The recent exhibition, at Lalit Kala Academy in New Delhi, to raise funds for Uttarakhand flood victims, didn't find enough buyers. Was it the exorbitant price or sheer negligence?
Jatin Das was awarded the Padma Bhushan in the category of Art - Painting. HT Photo/Sunil Saxena
As many as 150 artists contributed their work for this single cause without keeping any share of the income and out of that they could only collect Rs. 15 lakhs (approximately).
Jatin Das, Padma Bhushan awardee, said: “I was always concerned about this cause and looking at the show from that angle there’s gratification but I am a little unhappy because we’ve not sold everything and people of Delhi could have bought."
He added, “The artist community in India and particularly Delhi has always come forth in last 60 years giving a hand to the troubled hands, whether it’s floods, earthquakes or whatever. And on the other hand, there are bureaucrats, doctors, engineers, politicians – why don’t they come out and do something?”
Jatin Das's artwork which was displayed at Art for Uttarakhand.
“Artists are not rich like bureaucrats and others. When I asked, all of them (artists) gave their works and within two days! Some of them even made drawings the previous night, got it framed and gave it to us which is very touching. But do you think public at large is concerned?” he asked.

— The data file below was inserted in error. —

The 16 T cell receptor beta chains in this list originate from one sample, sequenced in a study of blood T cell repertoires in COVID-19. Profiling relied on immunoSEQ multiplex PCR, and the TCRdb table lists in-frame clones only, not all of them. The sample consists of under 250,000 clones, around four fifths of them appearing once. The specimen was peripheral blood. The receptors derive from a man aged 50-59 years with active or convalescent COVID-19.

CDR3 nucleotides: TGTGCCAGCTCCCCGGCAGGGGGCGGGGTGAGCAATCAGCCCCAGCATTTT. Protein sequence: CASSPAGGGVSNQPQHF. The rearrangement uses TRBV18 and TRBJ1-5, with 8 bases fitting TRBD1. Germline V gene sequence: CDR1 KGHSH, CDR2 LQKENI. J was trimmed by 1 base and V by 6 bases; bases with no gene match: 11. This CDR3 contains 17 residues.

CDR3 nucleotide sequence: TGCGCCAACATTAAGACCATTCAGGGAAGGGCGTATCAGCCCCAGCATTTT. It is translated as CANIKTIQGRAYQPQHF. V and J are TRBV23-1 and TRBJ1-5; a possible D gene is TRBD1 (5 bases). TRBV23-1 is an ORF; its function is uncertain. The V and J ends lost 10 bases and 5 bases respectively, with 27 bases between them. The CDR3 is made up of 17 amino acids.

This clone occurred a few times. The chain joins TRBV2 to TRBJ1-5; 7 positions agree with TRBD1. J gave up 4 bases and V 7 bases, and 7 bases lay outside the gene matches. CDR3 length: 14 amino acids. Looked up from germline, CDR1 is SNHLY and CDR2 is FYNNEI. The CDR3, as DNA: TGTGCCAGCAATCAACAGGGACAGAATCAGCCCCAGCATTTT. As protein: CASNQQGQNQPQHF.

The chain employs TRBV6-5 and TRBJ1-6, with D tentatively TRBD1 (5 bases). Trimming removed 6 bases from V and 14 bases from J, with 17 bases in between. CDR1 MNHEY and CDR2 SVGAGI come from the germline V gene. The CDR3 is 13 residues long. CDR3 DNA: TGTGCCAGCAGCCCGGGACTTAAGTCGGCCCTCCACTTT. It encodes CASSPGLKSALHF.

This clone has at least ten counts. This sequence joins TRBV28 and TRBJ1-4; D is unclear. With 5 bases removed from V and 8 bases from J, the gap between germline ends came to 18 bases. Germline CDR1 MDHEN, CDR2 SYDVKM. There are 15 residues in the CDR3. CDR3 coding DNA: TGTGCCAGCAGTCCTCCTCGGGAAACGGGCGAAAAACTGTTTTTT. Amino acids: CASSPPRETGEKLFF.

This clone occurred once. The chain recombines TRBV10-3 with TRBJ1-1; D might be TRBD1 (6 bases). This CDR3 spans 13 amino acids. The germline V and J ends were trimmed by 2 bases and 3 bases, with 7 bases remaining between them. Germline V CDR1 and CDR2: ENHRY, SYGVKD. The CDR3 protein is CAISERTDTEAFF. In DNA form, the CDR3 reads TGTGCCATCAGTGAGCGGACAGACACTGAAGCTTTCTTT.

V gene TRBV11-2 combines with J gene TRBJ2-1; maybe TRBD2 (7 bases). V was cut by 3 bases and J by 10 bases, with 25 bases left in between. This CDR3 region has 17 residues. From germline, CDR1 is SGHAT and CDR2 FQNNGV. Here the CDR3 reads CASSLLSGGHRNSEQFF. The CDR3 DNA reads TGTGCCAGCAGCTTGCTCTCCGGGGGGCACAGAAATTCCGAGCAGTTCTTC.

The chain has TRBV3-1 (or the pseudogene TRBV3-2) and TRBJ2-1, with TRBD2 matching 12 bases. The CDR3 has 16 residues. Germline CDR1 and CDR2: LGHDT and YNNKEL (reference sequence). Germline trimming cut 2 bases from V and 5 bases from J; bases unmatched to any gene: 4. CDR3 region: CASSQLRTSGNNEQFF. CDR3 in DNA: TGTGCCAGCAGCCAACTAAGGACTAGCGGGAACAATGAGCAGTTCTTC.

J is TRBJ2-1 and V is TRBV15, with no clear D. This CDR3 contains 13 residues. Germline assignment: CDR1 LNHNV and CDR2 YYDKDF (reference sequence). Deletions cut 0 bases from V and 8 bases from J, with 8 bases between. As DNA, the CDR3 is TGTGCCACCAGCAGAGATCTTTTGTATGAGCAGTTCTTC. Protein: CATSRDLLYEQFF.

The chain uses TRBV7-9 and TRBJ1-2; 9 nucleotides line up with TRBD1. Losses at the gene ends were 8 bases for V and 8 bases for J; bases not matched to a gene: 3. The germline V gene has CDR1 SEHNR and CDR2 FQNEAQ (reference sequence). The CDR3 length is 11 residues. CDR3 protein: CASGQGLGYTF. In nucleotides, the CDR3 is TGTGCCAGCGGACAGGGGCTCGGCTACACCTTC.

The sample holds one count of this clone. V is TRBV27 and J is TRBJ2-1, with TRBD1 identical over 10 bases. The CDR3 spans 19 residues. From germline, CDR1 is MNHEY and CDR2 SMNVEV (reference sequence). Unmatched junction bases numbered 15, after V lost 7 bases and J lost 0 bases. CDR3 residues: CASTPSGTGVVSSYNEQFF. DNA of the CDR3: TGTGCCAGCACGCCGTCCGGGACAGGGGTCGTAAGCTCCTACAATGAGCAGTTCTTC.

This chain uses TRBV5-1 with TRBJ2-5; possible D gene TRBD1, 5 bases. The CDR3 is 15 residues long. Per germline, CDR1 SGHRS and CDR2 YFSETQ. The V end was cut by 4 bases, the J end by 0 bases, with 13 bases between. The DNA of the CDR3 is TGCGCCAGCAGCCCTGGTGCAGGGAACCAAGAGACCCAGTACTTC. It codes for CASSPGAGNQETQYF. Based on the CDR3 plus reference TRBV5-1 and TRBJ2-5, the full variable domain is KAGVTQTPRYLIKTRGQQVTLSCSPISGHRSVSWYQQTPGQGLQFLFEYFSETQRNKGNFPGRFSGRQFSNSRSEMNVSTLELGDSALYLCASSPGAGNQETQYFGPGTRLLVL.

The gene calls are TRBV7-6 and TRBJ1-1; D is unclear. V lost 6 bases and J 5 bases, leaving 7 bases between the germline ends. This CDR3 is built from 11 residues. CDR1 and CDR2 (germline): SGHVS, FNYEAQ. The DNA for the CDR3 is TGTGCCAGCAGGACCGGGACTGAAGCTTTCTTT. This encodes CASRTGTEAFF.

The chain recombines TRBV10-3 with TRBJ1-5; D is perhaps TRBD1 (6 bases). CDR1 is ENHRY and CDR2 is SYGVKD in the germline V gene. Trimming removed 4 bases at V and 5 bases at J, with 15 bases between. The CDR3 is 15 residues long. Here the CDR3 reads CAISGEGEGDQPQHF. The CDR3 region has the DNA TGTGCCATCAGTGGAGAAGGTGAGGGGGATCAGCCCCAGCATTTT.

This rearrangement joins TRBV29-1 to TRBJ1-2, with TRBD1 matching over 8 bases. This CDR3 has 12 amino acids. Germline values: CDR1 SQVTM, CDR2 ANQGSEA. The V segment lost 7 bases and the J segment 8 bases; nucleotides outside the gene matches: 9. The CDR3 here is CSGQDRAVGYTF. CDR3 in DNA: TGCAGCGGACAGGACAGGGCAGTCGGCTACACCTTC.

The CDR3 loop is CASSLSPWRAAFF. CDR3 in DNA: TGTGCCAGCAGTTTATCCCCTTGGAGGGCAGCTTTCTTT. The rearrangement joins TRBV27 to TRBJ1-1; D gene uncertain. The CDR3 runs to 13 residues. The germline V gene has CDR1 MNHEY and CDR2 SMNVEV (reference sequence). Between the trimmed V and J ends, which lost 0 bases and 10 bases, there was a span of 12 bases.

Sanjay Bhattacharya blames Indian market and the decline of rupee. Even though his work was the most expensive at the exhibition, he feels that’s hardly a reason for his artwork to not stay unsold. “First of all our market is low at the moment. Where are the buyers? Craze for paintings is also going down. I don’t think we should expect more than this. We are doing our best and can only do so much”, he said.
Depending on the amount of work and the experience of the artist the paintings were priced from Rs. 2,000 to Rs. 8,00,000. The prices were modified keeping the cause in mind and also to attract more buyers. Despite being reasonably priced the exhibition saw very few and most buyers who came were collectors.
“Mostly collectors bought the works and the participant artists also came forward and bought each other’s paintings just to donate as much as we could,” said B. Jaya Lakshmi, an artist and volunteer.
The artists still seemed somewhere satisfied at being a part of the cause. The display only lasted for three days (July 14-July 16). The money will be sent in the form of cheques in favour of Chief Minister Relief Fund, Uttarakhand.
Apart from Jatin Das, this was initiated by A Ramachandran, Arjuna, Alka Raghuvanshi, Anjolie Ela Menon, Anupam Sood, Atul Sinha, Chameli Ramachandran, Harshawardhan, Gopi Gajwani, Jatin Das, Jayashri Burman, Krishen Khanna, Kishore Shinde, Manish Pushkale, Manu Parekh, Madhavi Parekh, Paresh Maity, Parthiv Shah, Raghu Rai, Rajeev Lochan, Ram Rahman, Santosh Verma, Shamshad Hussain, Shakti Maira, Shobha Broota, Vivan Sundaram, Veer Munshi, Vasundhara Tiwari and others.
(From left) Paintings by Sanjay Bhattacharya and Vijendra S. Vij